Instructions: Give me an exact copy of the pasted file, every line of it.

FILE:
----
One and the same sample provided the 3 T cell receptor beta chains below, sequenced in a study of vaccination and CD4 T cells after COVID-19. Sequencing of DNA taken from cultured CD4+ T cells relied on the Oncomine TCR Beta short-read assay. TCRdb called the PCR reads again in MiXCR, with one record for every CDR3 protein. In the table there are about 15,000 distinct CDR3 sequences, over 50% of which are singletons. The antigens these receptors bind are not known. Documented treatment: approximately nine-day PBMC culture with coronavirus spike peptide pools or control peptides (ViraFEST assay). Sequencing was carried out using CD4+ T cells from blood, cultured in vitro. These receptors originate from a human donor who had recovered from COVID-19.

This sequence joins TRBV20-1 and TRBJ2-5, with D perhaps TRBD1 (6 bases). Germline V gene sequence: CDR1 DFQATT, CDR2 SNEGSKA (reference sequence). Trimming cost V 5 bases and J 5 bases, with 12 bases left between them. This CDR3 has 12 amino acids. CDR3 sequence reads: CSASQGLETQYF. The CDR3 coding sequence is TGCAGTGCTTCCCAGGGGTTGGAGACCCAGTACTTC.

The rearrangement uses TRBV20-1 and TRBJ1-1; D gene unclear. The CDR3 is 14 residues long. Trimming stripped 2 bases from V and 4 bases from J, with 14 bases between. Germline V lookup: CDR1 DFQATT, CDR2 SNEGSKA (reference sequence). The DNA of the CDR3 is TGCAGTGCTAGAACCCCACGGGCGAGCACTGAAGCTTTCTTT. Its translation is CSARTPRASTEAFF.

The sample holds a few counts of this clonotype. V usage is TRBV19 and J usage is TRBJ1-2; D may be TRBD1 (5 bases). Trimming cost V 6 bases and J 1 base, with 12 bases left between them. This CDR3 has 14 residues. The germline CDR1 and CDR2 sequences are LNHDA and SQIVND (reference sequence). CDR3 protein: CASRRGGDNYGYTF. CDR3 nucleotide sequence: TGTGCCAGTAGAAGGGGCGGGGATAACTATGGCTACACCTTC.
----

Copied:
One and the same sample provided the 3 T cell receptor beta chains below, sequenced in a study of vaccination and CD4 T cells after COVID-19. Sequencing of DNA taken from cultured CD4+ T cells relied on the Oncomine TCR Beta short-read assay. TCRdb called the PCR reads again in MiXCR, with one record for every CDR3 protein. In the table there are about 15,000 distinct CDR3 sequences, over 50% of which are singletons. The antigens these receptors bind are not known. Documented treatment: approximately nine-day PBMC culture with coronavirus spike peptide pools or control peptides (ViraFEST assay). Sequencing was carried out using CD4+ T cells from blood, cultured in vitro. These receptors originate from a human donor who had recovered from COVID-19.

This sequence joins TRBV20-1 and TRBJ2-5, with D perhaps TRBD1 (6 bases). Germline V gene sequence: CDR1 DFQATT, CDR2 SNEGSKA (reference sequence). Trimming cost V 5 bases and J 5 bases, with 12 bases left between them. This CDR3 has 12 amino acids. CDR3 sequence reads: CSASQGLETQYF. The CDR3 coding sequence is TGCAGTGCTTCCCAGGGGTTGGAGACCCAGTACTTC.

The rearrangement uses TRBV20-1 and TRBJ1-1; D gene unclear. The CDR3 is 14 residues long. Trimming stripped 2 bases from V and 4 bases from J, with 14 bases between. Germline V lookup: CDR1 DFQATT, CDR2 SNEGSKA (reference sequence). The DNA of the CDR3 is TGCAGTGCTAGAACCCCACGGGCGAGCACTGAAGCTTTCTTT. Its translation is CSARTPRASTEAFF.

The sample holds a few counts of this clonotype. V usage is TRBV19 and J usage is TRBJ1-2; D may be TRBD1 (5 bases). Trimming cost V 6 bases and J 1 base, with 12 bases left between them. This CDR3 has 14 residues. The germline CDR1 and CDR2 sequences are LNHDA and SQIVND (reference sequence). CDR3 protein: CASRRGGDNYGYTF. CDR3 nucleotide sequence: TGTGCCAGTAGAAGGGGCGGGGATAACTATGGCTACACCTTC.